• 15000 UPDATE statements per hour is roughly the same as 5 updates per second. Each update uses 72 bytes, plus 4 bytes per column * 5 columns updated, plus 32 bytes per column * 5 columns — this works out to 72 + 20 + 160 = 252 bytes per operation, and multiplying this by 5 operation per second yields 1260 bytes per second.

  • 15000 INSERT statements per hour is equivalent to 5 insert operations per second. Each insert requires REDO log space of 72 bytes, plus 4 bytes per record * 40 columns, plus 32 bytes per column * 40 columns, which is 72 + 160 + 1280 = 1512 bytes per operation. This times 5 operations per second yields 7560 bytes per second.

So the total number of REDO log bytes being written per second is approximately 0 + 360 + 1260 + 7560 = 9180 bytes. Multiplied by 1800 seconds, this yields 16524000 bytes required for REDO logging, or approximately 15.75 MB. The unit used for NoOfFragmentLogFiles represents a set of 4 16-MB log files — that is, 64 MB. Thus, the minimum value (3) for this parameter is sufficient for the scenario envisioned in this example, since 3 times 64 = 192 MB, or about 12 times what is required; the default value of 8 (or 512 MB) is more than ample in this case.

17.3.2.13. Configuring MySQL Cluster Send Buffer Parameters

Formerly, the NDB kernel used a send buffer whose size was fixed at 2MB for every node in the cluster, which was allocated when the node started. Because the size of this buffer could not be changed after the cluster was started, it was necessary to make it large enough in advance to accomodate the maximum possible load on any transporter socket. However, this was an inefficient use of memory, since much of it often went unused, and could result in large amounts of resources being wasted when scaling up to many API nodes.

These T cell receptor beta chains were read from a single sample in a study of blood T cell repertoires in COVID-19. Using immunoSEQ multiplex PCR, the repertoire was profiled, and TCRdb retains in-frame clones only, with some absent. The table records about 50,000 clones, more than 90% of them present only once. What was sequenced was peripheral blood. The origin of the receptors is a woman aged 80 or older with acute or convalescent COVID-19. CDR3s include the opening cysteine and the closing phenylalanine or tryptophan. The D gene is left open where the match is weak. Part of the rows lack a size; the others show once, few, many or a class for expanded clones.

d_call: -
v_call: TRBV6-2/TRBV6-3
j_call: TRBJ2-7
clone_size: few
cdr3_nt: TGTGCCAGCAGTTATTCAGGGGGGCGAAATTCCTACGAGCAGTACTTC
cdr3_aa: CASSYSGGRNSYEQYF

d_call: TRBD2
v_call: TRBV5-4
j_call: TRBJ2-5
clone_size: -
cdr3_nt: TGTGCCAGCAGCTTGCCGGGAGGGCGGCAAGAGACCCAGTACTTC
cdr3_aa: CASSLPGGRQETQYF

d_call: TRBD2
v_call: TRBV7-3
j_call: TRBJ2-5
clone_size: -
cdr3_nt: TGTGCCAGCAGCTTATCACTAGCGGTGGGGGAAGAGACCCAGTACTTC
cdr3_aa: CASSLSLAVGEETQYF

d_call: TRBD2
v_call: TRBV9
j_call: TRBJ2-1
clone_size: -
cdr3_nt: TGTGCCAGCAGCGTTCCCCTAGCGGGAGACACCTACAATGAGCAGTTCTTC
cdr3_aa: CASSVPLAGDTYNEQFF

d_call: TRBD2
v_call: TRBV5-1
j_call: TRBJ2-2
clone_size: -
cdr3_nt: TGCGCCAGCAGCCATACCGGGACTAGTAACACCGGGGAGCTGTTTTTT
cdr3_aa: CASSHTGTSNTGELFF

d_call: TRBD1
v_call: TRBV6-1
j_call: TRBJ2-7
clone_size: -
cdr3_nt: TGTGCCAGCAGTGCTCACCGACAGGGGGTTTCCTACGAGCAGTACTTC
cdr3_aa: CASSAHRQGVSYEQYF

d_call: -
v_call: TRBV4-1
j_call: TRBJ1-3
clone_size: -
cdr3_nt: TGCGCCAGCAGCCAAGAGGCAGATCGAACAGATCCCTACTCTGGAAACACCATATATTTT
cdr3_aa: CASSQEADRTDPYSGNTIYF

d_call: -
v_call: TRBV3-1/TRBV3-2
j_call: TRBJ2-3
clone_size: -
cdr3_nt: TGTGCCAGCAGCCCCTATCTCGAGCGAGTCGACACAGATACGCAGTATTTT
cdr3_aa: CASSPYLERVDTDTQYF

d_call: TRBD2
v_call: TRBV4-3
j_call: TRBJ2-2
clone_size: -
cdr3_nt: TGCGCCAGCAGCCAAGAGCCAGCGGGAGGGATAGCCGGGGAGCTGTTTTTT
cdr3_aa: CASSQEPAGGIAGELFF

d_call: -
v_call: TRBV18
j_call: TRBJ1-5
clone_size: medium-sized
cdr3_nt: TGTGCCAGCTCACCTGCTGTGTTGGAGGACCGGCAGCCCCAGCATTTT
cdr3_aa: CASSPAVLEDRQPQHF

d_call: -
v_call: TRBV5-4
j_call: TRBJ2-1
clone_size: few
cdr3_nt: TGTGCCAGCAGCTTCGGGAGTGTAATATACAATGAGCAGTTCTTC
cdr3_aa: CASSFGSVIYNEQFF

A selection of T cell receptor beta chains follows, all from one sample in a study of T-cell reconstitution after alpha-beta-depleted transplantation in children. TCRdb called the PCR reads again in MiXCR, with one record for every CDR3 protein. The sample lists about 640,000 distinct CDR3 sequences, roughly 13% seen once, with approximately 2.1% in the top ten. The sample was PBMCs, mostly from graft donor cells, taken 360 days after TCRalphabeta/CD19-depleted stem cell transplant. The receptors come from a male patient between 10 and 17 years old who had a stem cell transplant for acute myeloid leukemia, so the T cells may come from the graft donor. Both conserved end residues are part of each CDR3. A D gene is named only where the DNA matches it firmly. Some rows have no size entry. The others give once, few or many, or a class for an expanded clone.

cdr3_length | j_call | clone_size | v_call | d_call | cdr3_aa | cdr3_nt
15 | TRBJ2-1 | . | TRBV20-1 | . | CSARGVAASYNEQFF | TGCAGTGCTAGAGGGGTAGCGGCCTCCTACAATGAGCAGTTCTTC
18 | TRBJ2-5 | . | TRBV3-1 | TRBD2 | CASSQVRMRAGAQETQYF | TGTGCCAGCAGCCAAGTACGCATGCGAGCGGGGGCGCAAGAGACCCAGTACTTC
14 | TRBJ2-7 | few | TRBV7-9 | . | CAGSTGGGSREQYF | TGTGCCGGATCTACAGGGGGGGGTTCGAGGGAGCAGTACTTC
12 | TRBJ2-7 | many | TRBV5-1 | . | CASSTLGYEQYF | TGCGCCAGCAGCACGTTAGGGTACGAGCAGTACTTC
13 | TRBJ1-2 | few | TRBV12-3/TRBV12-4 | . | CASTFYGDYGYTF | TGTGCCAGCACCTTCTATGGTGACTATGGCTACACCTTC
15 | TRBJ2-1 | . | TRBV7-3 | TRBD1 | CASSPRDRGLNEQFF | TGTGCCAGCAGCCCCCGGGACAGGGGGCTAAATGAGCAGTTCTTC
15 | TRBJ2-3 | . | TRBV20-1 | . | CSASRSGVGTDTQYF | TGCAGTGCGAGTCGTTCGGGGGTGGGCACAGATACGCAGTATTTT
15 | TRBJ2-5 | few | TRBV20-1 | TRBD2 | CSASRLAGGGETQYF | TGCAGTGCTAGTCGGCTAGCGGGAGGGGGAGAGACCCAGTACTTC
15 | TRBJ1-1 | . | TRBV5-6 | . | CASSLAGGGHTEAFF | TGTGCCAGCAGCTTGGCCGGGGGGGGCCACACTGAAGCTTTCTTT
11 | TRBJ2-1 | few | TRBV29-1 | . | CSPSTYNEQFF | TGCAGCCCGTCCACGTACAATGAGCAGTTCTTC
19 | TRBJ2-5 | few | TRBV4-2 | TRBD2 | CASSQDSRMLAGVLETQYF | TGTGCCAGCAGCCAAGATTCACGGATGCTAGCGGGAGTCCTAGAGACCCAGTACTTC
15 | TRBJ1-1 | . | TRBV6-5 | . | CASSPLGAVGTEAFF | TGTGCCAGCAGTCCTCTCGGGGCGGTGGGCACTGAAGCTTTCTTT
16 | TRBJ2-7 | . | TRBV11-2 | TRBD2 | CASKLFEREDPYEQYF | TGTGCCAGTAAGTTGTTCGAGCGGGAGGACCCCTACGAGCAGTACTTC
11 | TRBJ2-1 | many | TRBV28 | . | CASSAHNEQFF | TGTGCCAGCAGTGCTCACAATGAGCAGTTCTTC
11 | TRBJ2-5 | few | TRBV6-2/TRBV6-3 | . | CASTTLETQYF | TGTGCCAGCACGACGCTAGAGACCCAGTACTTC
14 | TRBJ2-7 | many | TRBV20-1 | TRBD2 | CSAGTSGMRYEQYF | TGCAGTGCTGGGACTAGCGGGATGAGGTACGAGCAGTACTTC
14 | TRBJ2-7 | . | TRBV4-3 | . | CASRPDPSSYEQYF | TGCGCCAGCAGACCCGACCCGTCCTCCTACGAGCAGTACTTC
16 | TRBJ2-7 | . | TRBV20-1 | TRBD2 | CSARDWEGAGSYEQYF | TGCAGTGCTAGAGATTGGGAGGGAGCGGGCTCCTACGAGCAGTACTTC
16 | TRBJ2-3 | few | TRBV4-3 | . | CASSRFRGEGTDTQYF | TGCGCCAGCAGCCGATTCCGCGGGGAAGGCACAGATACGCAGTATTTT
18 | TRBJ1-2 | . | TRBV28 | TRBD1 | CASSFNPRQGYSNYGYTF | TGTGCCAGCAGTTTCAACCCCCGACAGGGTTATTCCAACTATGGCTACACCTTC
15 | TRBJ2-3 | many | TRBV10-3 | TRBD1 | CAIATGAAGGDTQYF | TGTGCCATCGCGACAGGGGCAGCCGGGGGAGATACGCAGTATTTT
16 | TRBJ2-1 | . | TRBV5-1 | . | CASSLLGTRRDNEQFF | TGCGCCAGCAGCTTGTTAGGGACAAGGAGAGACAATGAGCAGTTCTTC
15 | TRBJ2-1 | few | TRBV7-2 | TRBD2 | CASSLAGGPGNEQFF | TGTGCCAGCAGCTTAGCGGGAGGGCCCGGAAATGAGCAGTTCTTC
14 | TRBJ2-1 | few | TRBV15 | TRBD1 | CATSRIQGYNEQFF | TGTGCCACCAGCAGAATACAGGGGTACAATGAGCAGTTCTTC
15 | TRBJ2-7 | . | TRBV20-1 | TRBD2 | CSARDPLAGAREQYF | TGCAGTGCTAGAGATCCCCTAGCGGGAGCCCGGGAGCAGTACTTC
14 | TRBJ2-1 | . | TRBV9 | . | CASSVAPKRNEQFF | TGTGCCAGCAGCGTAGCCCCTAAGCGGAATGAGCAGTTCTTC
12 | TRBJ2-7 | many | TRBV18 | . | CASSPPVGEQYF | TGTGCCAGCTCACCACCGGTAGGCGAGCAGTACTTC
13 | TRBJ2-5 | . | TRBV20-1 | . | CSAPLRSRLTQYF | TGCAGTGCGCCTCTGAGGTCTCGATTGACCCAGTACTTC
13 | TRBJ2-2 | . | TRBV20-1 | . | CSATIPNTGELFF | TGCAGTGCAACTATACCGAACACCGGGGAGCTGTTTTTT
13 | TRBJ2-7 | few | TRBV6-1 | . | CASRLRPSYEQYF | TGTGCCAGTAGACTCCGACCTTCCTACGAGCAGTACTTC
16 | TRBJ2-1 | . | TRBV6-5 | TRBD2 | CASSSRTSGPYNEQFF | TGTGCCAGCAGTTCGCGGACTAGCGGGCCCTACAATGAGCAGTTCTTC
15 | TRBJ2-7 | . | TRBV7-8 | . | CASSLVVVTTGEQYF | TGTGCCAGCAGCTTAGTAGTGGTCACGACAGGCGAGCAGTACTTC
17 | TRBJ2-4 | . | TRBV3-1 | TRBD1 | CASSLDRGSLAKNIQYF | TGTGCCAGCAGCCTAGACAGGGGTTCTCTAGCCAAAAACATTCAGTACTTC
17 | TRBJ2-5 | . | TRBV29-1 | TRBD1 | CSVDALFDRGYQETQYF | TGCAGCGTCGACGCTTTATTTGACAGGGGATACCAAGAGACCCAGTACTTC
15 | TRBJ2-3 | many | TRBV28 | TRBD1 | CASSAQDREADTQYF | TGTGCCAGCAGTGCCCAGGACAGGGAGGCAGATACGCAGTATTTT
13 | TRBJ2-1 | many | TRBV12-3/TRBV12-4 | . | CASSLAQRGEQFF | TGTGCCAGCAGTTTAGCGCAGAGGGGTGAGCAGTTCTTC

Beginning with MySQL Cluster NDB 7.0, this problem is solved by employing a unified send buffer whose memory is allocated dynamically from a pool shared by all transporters. This means that the size of the send buffer can be adjusted as necessary. Configuration of the unified send buffer can accomplished by setting the following parameters:

  • TotalSendBufferMemory This parameter can be set for all types of MySQL Cluster nodes — that is, it can be set in the [ndbd], [mgm], and [api] (or [mysql]) sections of the config.ini file. It represents the total amount of memory (in bytes) to be allocated by each node for which it is set for use among all configured transporters. If set, its minimum is 256K; the maximum is 4294967039.

    In order to be backward-compatible with existing configurations, this parameter takes as its default value the sum of the maximum send buffer sizes of all configured transporters, plus an additional 32KB (one page) per transporter. The maximum depends on the type of transporter, as shown in the following table:

    TransporterMaxmimum Send Buffer Size (bytes)
    TCPSendBufferMemory (default = 2M)
    SCISendLimit (default = 8K) plus 16K
    SHM20K

    This allows existing configurations to function in close to the same way as they did with MySQL Cluster NDB 6.3 and earlier, with the same amount of memory and send buffer space available to each transporter. However, memory that is unused by one transporter is not available to other transporters.